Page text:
The other day I was thinking Chipolte. Already, I was in the restaurant’s parking lot. Along the street was a group of seven pointed in the same direction.
At this point I had a decision. Did I want to push ahead or hold back? Holding back would involve being stuck behind this group, but pushing ahead would make me look foolish. I didn’t want to be the guy who runs to cut someone off. Plus, no one should ever have to run towards anything resembling fast food.
I didn’t push ahead nor did I hold back. Instead, I kept my pace and split the difference. By the time I settled into the long line, I was in the middle of the group.
Right away the two teenage girls in front of me kept darting their eyes towards me. They were nervous for they were separated from their group, a whole three feet from their group.
“Um, do you want to go ahead of us?”
I nodded and moved ahead.
“You don’t have a group of eight to feed like me, do you?”
I looked back and suddenly the group became a family. No wonder the two teenage girls didn’t want to be separated from the person paying the bill.
I played the moment beautifully for I didn’t look silly trying to outrun a couple of teenage girls and I didn’t get stuck behind a family that would suck the air out of the room trying to decide which salsa to pick after laboring over the choice of meat. When it comes to lines, who knows what could happen.
What’s with lines and people’s internal desire to get ahead of the next person? Actually, I think most people don’t feel a need to get ahead but they do become more than upset if they think someone is cutting in front of them. For example, take the other night.
I was on the interstate completely stuck in traffic. An accident had shut down all three lanes so I decided to drive on the shoulder. The reason I did this was not to get ahead of anyone. My exit was next.
I thought I was alleviating congestion, but for those I was passing, I may as well been running over a pack of penguins. I could feel their scathing hatred in each honking tirade. It became more and more difficult not to think I committed some unforgiveable act. And as a member of a civil society, I indeed had. Lines don’t work if people do not accept their sole function. That’s why I couldn’t understand why this guy kept crowding me.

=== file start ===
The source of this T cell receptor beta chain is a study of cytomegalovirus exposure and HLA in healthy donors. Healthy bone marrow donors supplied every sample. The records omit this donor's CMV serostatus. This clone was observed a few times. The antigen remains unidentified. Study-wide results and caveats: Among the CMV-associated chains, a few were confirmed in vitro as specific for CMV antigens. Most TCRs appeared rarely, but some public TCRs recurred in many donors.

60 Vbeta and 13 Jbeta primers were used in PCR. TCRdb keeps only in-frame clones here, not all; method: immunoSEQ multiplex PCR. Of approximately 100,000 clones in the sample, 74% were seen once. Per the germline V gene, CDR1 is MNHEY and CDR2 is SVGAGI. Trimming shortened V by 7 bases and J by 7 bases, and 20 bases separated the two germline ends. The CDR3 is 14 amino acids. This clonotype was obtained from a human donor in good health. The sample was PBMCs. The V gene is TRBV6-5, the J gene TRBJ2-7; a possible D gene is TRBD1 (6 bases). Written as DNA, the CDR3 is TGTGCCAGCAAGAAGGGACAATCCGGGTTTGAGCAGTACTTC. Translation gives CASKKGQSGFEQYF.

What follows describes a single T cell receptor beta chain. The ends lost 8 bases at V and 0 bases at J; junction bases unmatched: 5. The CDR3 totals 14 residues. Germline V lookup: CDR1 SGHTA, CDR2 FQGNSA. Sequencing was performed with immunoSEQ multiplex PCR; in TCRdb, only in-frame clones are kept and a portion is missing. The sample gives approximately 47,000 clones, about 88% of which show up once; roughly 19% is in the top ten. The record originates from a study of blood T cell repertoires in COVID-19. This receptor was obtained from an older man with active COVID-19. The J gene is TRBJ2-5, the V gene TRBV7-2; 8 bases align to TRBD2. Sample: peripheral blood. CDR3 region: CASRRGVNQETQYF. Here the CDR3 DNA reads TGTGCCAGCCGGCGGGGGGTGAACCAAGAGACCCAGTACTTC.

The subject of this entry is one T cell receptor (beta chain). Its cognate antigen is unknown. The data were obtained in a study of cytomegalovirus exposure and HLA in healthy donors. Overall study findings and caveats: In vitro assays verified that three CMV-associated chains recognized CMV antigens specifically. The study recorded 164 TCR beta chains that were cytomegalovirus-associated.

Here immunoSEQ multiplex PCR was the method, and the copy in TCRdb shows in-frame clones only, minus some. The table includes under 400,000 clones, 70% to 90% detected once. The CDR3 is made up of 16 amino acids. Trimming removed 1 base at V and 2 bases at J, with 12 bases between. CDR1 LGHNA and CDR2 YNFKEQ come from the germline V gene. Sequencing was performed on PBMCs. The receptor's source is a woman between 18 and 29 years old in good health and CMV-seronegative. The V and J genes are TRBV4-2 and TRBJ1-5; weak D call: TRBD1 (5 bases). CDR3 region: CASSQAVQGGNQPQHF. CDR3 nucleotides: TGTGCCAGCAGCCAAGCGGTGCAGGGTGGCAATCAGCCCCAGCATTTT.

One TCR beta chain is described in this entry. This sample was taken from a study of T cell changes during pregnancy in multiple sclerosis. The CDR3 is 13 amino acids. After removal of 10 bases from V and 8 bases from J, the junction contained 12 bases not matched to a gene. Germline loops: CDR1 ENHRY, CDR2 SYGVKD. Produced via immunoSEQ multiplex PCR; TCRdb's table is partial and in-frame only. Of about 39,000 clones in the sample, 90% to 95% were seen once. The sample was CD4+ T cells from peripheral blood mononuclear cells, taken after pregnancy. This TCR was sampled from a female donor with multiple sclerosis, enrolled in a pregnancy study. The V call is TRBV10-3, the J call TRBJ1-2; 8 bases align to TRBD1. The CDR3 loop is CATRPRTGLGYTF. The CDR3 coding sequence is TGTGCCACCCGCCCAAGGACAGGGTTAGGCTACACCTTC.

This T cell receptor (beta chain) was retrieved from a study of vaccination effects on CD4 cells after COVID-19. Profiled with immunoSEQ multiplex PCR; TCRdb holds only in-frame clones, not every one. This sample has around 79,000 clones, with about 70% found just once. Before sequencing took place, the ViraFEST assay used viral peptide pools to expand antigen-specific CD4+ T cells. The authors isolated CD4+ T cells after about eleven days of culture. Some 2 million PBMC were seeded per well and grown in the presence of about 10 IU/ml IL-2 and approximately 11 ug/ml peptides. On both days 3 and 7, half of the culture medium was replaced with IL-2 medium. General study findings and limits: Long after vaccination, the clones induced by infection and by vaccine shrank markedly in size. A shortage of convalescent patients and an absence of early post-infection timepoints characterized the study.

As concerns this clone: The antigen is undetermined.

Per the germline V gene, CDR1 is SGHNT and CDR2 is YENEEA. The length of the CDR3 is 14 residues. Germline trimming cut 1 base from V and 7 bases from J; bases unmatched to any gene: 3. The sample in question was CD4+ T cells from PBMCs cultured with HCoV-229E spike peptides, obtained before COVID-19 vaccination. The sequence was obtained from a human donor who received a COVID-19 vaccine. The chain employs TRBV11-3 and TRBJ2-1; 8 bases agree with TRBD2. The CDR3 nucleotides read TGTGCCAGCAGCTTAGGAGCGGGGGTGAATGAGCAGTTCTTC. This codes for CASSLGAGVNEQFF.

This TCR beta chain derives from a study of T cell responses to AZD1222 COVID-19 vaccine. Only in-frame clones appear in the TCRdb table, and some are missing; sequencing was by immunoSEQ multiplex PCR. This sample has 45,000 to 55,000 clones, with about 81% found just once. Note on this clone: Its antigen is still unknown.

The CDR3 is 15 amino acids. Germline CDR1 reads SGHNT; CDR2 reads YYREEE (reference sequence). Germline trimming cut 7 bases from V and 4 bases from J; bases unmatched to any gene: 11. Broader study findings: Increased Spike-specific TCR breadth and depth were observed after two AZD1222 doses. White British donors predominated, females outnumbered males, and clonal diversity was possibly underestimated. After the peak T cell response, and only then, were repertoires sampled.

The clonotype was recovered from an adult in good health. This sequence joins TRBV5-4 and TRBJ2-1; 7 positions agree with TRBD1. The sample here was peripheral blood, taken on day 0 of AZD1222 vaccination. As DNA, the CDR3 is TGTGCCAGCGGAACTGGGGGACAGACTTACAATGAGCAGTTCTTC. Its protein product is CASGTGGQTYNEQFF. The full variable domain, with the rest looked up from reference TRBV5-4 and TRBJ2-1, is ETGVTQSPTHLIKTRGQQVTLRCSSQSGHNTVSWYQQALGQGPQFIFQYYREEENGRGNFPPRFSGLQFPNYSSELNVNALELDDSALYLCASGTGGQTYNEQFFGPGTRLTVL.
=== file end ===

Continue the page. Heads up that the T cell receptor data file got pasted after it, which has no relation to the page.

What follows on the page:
We’ve all been there, standing in the some insufferable line that starts to sag and turn sloppy. Most of us remain committed to the line, but there are always a few that look to take advantage by crowding next to, not ahead but right to where a legitimate question can be asked: Whose next?
That’s where I was, waiting to go through airport security as the guy behind me kept crowding, inching closer and closer.
Being from the Midwest, I am not use to this type of behavior for I like to give people next to me their space. And it was this type of spacing I gave the airport screener in front of me, which was all the room the guy behind me needed.
Before I knew it he stepped in front of me.
The guy may have been a complete jerk, but I handled the sleight without reacting. There was no need to cause an incident. First, I was in a place where causing an incident usually gets you arrested. Second, I was in no hurry for I still had plenty of time to get to my gate. And third, we still had to go through another line, actually lines. We still had to run our baggage through one of four lines that fed into two screening machines. The jerk would pick one line and I another, and it was guaranteed I would get through security first, especially after I slipped into his carry-on bag one half-eaten, tinfoil wrapped burrito.